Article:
The thing Notre Dame men’s and women’s head swimming coach Mike Litzinger will miss most about Caiming Xie, beyond his perpetual smile and unrelenting success, will be his backflips.

For now the only diving coach Notre Dame has ever known is cannon-balling — into retirement after 25 years at the school, ND announced Thursday afternoon in a press release.

“Notre Dame is an incredible university filled with wonderful people, and I am grateful for the opportunity I’ve had to represent the diving program for 25 years,” Caiming said in a statement. “I am proud to have worked alongside amazing colleagues and awesome student-athletes to help develop Notre Dame diving into a nationally recognized, remarkable program.”

The final chapter at ND for the native of China and that country’s national diving coach from 1977-90 will forever be a giant “what if?”

The NCAA women’s swimming and diving championships, scheduled for March 18-21 in Athens, Ga., were canceled due to the COVID-19 global pandemic, as was the men’s competition, scheduled for this week in Indianapolis.

In fact, the NCAA Zone C qualifying diving meet was in progress March 12 in Indianapolis when the NCAA halted the competition three rounds into the six-round, 1-meter women’s finals.

“It was a tough way to end things, but I think he’s ready to spend time with his family,” Litzinger said Thursday in a phone interview. “He’s got two young grandchildren and without going into too much detail, I think he’s ready to move on to the next piece of his life.

“This is our fifth year together, with me being the head coach and he the diving coach. He feels the program’s in a great spot for us to move on, and I feel the same way.”

Now about those backflips.

Notre Dame’s diving facility does not include a 10-meter tower. So whenever the Irish were competing at a road venue with one, Caiming made sure to put it to use.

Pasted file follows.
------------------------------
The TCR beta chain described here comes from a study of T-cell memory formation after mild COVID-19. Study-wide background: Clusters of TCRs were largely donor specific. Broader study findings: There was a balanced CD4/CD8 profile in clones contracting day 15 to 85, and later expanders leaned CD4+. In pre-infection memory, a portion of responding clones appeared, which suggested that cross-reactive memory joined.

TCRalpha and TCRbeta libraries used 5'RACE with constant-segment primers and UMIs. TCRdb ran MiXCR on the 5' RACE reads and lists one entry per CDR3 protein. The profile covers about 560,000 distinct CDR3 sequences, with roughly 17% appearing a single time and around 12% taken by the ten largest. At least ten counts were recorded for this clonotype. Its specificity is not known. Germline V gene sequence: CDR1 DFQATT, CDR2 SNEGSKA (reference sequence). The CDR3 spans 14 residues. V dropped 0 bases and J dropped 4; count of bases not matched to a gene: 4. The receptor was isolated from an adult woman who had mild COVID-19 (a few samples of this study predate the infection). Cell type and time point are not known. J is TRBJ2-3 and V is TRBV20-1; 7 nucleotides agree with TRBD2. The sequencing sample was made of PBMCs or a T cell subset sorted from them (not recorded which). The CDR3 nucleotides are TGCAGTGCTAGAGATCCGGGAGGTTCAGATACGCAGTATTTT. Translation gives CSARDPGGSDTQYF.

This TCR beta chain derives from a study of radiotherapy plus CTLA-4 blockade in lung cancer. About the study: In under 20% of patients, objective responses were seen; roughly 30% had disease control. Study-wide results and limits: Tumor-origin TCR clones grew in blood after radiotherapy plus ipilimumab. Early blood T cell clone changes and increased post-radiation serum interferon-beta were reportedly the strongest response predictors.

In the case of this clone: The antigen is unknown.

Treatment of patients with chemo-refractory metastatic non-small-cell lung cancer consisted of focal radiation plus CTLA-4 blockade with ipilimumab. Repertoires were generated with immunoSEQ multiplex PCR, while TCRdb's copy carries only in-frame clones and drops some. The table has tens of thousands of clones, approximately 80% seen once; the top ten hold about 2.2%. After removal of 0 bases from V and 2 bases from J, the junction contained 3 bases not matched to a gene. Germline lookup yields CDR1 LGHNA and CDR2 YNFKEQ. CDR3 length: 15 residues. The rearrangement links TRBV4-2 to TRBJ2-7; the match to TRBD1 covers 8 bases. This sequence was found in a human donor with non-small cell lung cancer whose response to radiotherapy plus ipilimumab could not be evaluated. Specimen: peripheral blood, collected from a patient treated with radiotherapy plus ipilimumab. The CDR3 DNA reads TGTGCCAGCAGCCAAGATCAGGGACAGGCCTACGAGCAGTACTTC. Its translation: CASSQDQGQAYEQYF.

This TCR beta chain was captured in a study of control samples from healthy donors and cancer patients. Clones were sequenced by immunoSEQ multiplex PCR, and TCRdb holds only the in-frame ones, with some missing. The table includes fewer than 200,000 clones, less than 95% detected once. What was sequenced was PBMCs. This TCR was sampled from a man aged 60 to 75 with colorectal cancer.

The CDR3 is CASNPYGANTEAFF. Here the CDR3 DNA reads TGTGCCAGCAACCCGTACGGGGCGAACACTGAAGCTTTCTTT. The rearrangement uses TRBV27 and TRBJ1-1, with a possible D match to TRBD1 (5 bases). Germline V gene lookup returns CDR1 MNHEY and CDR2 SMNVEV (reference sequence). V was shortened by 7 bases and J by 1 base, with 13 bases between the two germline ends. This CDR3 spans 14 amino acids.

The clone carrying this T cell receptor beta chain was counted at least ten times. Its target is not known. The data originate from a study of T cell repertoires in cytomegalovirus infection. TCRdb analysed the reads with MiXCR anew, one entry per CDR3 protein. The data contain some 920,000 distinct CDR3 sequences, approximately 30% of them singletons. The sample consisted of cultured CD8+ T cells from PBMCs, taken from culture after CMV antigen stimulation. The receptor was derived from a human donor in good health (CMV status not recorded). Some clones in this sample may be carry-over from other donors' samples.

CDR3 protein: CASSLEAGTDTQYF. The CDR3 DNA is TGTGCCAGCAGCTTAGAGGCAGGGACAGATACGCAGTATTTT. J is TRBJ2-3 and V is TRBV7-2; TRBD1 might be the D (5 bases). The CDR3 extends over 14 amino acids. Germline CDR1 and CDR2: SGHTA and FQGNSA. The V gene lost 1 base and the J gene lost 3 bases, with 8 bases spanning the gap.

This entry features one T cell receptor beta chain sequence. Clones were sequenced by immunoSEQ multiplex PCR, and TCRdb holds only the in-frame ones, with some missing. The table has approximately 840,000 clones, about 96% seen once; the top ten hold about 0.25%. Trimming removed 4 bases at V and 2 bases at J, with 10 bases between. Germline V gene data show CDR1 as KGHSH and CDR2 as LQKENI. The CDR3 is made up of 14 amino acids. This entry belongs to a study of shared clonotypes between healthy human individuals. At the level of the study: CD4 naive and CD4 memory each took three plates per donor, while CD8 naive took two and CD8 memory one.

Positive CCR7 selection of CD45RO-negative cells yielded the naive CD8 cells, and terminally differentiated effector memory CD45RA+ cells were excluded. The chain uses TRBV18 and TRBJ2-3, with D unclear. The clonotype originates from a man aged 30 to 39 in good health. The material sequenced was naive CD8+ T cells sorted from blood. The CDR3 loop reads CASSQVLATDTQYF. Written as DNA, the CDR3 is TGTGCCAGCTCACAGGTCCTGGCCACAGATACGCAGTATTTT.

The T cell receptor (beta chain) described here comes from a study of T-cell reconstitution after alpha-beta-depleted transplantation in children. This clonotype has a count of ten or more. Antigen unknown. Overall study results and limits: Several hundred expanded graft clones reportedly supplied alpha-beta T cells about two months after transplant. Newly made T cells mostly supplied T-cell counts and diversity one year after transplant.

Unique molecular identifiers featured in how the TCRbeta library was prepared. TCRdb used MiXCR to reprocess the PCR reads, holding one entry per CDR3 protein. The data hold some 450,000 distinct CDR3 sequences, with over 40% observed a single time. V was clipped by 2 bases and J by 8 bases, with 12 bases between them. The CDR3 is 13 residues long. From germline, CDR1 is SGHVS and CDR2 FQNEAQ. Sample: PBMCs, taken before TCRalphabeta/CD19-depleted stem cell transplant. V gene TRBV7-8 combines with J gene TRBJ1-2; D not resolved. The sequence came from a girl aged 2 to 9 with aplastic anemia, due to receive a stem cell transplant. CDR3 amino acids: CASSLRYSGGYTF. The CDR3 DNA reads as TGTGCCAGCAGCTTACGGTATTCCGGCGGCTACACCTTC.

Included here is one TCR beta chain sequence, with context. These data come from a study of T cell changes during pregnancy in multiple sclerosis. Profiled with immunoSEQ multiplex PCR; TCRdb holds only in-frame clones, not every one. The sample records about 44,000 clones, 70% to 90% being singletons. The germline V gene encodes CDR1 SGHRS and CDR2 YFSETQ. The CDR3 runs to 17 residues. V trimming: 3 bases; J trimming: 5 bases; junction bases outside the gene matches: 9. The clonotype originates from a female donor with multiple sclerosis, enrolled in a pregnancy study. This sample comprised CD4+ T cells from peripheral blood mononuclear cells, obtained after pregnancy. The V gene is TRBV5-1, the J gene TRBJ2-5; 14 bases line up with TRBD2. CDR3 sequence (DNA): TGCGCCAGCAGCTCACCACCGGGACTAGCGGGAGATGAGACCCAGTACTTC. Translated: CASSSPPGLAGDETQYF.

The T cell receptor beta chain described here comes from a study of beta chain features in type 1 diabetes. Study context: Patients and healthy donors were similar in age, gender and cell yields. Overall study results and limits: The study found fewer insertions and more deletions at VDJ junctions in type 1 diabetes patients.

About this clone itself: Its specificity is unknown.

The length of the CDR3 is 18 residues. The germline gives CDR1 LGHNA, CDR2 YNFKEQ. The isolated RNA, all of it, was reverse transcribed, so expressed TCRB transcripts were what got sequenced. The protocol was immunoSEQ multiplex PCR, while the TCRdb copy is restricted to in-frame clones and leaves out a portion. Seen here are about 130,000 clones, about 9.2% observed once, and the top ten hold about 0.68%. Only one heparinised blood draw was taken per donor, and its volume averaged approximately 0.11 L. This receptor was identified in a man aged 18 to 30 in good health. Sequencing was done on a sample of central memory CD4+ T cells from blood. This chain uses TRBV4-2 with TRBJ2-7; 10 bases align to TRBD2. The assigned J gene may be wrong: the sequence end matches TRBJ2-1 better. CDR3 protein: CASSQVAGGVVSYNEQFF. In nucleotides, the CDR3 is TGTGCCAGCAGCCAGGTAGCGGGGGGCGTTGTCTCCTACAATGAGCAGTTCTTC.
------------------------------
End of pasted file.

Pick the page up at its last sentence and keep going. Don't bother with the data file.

“That one of the things I couldn’t wait for every year,” Litzinger said. “Sure enough, we’d be warming up or getting ready for a morning practice before the meet started, and Caiming would be up on the 10-meter, three stories up there, and ready to hurl himself off.

“He did it every time — a backflip — at 60-some years old. God bless him. That’s really fun to watch.”

So was watching him develop divers at ND.

The 10-time Big East Diving Coach of the Year helped guide the Irish to a combined 16 individual conference titles, All-America or honorable mention All-America recognition 11 times and seven Big East Most Outstanding Diver awards.

Among the standouts Caiming coached was his son, Tong, a 2003 Notre Dame graduate.

Caiming also had extensive international coaching experience and success.

“He is always a very happy guy and really was excited about the direction of the program that it was going,” Litzinger said, “and very eager to contribute to that success. And so I really enjoyed that about him.”

That smile didn’t disappear in the past couple of weeks since the NCAA shutdown, when the team and coaching staff had to get creative.

“Most of the team members went home and were finding spots to continue to swim because of the upcoming Olympic Trials,” Litzinger said. “However, that landscape has changed, and pretty much 100 percent of the kids that I’m in touch with on the returning team, they’ve been out of the water for the last week.

“Right now it’s all fitness-oriented, dry-land oriented, strength and conditioning and whatever you can do at home or a gym that happens to be open. It’s the same thing with the divers as well. It’s been a tough time for everybody.”

With hopes for good times ahead, thanks in part to Caiming’s legacy.

“We’ve turned this program into a top 15 program in the country, and Caiming left it in better shape then he found it,” Litzinger said. “I think it’s a job that will attract a lot of high quality candidates and help us achieve our goals of being a consistent top 10 program in the country.”

ehansen@sbtinfo.com

Twitter: @EHansenNDI